One of New Zealand's biggest cities lay in ruins on Tuesday after a powerful earthquake toppled buildings and churches on a busy weekday, killing at least 65 people in the country's worst natural disaster in decades. The quake even shook a massive chunk of ice from New Zealand's biggest glacier, some 192 km to the east of Christchurch, where most of the damage was reported.
More than 100 people, including as many as a dozen visiting Japanese students, were thought to be trapped in the rubble as darkness — and drizzling rain — fell on Tuesday night. Rescue crews with sniffer dogs fanned out across the city in search of survivors, some of whom were able to send text messages or make phone calls from under the wreckage.
It was the second major quake to hit Christchurch, a city of 350,000, in five months, though Tuesday's 6.3-magnitude temblor caused far more destruction than a stronger September quake that struck before dawn on a weekend.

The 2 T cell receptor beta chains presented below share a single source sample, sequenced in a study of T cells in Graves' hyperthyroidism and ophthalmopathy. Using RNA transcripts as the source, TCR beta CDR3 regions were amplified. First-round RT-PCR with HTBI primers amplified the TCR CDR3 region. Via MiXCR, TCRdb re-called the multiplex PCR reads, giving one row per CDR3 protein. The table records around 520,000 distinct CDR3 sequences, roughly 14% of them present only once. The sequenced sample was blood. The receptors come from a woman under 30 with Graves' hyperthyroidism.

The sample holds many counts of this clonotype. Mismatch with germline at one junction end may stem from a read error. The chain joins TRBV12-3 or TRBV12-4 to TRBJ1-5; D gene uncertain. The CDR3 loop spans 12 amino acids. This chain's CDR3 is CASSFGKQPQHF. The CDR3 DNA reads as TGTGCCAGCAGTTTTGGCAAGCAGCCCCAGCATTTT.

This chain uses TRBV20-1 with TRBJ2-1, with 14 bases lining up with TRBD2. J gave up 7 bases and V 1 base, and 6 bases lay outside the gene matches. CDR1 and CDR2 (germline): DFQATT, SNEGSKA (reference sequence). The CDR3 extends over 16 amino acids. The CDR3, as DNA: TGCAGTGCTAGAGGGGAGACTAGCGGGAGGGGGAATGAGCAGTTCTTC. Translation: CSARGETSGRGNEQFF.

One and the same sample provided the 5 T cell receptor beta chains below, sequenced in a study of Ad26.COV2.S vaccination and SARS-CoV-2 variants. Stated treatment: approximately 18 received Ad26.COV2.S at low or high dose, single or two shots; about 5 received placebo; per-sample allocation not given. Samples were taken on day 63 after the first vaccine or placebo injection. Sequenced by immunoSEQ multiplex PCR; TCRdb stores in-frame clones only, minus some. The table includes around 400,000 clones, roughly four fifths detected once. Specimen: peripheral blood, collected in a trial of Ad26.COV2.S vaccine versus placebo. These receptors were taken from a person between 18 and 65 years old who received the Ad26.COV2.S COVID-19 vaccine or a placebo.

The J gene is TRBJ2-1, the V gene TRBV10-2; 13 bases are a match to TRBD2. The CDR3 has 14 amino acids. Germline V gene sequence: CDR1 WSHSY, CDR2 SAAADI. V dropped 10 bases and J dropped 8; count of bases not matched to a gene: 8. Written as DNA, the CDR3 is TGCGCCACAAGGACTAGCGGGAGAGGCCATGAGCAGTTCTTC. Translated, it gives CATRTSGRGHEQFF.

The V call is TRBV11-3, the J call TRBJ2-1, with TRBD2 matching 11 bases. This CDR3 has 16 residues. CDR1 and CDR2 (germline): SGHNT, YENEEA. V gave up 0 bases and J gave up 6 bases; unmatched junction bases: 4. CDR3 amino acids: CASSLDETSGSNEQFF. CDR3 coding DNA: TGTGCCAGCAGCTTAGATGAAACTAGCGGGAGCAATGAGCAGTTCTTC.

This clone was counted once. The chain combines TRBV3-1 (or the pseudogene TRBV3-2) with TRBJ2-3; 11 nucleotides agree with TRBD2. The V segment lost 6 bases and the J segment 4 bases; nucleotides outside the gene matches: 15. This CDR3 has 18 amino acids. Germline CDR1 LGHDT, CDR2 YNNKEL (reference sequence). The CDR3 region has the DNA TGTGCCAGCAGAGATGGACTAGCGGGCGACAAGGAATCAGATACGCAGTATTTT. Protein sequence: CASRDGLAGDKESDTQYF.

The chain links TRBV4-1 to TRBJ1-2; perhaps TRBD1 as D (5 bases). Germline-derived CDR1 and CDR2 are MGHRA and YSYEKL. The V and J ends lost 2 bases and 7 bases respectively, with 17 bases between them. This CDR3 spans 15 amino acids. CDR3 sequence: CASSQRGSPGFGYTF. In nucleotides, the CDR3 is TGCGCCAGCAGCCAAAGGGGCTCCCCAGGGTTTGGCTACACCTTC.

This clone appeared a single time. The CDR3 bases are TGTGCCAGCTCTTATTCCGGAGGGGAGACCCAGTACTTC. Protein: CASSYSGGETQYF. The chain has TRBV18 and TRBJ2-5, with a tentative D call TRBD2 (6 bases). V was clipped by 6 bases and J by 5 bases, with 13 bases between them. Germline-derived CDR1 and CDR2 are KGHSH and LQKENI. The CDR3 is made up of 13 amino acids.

“It is just a scene of utter devastation,” Prime Minister John Key said after rushing to the city within hours of the quake. He said the death toll was 65, and may rise. “We may well be witnessing New Zealand's darkest day.”
The spire of the city's well-known stone cathedral toppled into a central square, while buildings collapsed in on themselves and streets were strewn with rubble.
Sidewalks and roads were cracked and split, while thousands of dazed, screaming and crying residents wandered through the streets as sirens and car alarms blared. Ambulance services were quickly overwhelmed, and some victims clutching bleeding wounds were carried to private vehicles in makeshift stretchers fashioned from rugs or bits of debris.